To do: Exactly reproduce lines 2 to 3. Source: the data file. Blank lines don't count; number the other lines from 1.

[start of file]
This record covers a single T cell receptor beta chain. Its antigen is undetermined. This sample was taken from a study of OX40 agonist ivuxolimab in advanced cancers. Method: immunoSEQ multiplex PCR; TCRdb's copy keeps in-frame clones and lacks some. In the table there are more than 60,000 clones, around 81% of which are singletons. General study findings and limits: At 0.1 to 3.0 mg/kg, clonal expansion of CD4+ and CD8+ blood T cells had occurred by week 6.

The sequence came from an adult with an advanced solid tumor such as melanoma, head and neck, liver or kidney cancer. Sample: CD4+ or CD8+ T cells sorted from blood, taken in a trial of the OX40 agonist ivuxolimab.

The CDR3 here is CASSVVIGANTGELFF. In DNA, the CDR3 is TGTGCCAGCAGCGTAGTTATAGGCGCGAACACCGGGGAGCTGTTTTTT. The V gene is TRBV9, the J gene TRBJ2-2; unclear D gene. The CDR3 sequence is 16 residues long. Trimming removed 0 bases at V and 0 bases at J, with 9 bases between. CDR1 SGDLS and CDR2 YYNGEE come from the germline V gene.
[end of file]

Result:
The sequence came from an adult with an advanced solid tumor such as melanoma, head and neck, liver or kidney cancer. Sample: CD4+ or CD8+ T cells sorted from blood, taken in a trial of the OX40 agonist ivuxolimab.

The CDR3 here is CASSVVIGANTGELFF. In DNA, the CDR3 is TGTGCCAGCAGCGTAGTTATAGGCGCGAACACCGGGGAGCTGTTTTTT. The V gene is TRBV9, the J gene TRBJ2-2; unclear D gene. The CDR3 sequence is 16 residues long. Trimming removed 0 bases at V and 0 bases at J, with 9 bases between. CDR1 SGDLS and CDR2 YYNGEE come from the germline V gene.